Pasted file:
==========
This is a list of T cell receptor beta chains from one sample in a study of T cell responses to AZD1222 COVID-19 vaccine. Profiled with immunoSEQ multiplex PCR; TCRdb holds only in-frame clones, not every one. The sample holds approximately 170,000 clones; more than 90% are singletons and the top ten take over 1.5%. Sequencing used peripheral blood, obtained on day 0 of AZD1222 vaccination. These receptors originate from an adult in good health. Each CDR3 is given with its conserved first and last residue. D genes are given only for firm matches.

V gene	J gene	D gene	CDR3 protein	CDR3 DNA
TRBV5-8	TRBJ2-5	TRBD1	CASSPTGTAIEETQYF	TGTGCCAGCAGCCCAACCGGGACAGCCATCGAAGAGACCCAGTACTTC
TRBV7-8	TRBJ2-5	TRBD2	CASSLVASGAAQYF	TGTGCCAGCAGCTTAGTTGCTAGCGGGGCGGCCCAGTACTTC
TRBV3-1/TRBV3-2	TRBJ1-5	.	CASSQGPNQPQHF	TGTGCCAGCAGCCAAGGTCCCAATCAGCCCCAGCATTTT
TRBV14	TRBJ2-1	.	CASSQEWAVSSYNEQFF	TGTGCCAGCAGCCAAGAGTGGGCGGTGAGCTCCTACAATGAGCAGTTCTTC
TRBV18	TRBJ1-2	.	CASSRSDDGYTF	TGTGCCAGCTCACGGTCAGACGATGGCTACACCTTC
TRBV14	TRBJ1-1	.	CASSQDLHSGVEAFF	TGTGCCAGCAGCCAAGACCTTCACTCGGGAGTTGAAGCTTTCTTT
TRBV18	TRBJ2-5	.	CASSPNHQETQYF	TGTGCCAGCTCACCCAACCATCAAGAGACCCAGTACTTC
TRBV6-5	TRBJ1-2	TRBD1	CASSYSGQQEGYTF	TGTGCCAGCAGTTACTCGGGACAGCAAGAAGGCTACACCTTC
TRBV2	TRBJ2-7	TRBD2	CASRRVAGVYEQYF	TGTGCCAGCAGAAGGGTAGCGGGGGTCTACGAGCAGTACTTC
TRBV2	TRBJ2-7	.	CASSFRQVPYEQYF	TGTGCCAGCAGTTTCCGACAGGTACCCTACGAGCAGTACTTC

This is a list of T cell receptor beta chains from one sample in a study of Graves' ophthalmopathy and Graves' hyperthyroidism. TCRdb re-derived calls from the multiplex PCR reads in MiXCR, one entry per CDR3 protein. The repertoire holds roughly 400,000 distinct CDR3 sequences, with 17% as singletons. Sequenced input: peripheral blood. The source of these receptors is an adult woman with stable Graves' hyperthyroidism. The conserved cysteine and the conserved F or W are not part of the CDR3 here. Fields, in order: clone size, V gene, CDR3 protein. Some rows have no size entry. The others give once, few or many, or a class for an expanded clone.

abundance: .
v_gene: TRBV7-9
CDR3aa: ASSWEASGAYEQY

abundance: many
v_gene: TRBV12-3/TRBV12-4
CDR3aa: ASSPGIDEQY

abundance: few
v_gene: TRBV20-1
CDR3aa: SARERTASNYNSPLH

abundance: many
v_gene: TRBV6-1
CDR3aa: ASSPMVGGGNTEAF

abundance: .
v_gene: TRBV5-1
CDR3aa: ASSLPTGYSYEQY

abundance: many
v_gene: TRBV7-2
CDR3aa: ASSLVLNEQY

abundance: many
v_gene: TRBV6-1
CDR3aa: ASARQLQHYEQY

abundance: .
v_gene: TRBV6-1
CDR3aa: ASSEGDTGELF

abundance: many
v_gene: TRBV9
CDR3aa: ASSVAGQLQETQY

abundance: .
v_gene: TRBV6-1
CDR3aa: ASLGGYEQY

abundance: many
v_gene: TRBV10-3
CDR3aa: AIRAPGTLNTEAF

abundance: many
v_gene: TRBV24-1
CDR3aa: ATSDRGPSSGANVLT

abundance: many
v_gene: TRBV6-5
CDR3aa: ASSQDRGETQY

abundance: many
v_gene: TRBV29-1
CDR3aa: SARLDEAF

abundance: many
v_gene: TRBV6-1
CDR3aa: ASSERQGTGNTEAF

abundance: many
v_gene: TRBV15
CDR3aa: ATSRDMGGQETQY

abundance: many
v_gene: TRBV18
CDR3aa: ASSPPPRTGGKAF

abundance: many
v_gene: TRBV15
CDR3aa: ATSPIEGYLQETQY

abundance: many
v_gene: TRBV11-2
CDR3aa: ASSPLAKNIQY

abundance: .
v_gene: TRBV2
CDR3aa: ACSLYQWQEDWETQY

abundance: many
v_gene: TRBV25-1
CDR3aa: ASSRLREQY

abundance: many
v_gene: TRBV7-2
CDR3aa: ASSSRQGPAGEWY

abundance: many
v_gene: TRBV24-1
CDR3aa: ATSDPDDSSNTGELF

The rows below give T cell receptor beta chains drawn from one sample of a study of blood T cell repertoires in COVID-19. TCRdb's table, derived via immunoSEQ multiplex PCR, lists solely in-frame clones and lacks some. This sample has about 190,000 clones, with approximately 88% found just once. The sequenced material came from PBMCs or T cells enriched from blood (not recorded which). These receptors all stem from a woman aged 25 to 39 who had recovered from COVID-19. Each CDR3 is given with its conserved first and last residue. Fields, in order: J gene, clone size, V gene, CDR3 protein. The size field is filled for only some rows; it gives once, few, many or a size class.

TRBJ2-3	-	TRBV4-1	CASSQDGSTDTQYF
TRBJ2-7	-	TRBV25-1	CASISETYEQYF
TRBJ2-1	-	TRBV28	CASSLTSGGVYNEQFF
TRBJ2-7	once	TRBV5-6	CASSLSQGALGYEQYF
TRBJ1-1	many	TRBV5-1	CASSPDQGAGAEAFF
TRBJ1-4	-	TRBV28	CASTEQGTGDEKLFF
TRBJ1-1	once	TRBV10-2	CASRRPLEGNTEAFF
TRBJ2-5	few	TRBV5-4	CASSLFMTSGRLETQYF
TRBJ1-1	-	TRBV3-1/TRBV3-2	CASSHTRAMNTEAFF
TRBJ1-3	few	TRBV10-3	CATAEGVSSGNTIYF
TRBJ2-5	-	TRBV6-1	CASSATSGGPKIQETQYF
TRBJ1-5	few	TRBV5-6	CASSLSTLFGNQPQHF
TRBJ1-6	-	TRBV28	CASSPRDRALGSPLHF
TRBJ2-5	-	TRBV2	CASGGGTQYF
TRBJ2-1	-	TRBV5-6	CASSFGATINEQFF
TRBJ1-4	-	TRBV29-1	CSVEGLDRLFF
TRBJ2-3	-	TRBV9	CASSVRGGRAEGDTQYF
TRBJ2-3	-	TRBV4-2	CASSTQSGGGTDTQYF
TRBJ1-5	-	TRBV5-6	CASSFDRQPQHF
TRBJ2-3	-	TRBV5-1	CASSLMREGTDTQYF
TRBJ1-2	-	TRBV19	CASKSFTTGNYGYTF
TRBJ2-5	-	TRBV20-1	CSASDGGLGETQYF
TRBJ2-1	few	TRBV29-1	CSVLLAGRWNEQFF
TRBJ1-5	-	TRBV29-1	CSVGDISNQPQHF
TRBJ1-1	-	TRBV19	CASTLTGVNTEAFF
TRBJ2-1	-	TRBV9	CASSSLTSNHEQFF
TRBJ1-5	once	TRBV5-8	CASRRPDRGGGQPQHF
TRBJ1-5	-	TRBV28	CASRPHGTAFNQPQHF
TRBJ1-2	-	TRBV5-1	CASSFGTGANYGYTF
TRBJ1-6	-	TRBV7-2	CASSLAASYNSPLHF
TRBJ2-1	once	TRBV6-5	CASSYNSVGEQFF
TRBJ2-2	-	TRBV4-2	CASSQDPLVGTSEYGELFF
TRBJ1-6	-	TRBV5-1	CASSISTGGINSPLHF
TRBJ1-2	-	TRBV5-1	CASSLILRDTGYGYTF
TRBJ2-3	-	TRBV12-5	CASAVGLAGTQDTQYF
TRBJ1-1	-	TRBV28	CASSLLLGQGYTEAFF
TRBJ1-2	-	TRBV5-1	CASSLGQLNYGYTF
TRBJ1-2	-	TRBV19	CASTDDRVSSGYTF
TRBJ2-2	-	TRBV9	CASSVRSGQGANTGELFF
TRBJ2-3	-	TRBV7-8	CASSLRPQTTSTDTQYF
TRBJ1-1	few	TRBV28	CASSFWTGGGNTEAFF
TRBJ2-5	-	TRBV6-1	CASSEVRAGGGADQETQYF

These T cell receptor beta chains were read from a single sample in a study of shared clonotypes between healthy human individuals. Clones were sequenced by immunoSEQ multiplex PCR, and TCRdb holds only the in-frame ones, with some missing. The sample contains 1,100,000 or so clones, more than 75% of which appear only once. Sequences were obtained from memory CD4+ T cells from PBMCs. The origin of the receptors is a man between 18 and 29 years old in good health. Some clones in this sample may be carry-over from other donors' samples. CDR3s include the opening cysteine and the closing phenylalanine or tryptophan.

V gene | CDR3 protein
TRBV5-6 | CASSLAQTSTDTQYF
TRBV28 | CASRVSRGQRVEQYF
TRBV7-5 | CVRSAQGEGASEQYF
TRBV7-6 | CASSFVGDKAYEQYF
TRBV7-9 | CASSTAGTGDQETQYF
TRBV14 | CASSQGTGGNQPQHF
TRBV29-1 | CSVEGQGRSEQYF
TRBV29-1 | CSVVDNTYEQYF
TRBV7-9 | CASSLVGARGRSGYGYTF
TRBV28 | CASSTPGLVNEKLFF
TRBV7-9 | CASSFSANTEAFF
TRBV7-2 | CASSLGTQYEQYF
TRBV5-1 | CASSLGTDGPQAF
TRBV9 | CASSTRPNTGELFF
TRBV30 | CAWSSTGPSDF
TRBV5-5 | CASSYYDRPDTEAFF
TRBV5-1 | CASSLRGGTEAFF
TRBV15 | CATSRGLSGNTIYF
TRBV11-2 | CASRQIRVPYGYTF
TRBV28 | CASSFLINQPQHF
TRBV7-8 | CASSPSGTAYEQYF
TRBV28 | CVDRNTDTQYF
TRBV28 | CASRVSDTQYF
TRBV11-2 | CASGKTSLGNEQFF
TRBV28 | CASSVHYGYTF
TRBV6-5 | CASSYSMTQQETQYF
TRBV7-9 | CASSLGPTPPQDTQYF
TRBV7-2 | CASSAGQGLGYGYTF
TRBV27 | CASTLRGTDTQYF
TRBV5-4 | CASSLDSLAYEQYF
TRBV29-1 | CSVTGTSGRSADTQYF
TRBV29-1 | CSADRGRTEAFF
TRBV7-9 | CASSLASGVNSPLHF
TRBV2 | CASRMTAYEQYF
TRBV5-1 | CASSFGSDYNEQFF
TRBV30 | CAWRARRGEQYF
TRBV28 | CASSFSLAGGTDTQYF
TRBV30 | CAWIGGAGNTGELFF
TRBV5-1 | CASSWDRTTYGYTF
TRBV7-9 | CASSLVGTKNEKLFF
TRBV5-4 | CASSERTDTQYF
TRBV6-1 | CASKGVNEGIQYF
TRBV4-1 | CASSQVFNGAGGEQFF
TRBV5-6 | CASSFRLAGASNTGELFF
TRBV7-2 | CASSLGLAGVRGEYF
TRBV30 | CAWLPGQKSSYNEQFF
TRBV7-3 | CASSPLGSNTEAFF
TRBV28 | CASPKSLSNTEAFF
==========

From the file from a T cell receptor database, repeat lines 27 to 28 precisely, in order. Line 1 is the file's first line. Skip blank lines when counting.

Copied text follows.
v_gene: TRBV5-1
CDR3aa: ASSLPTGYSYEQY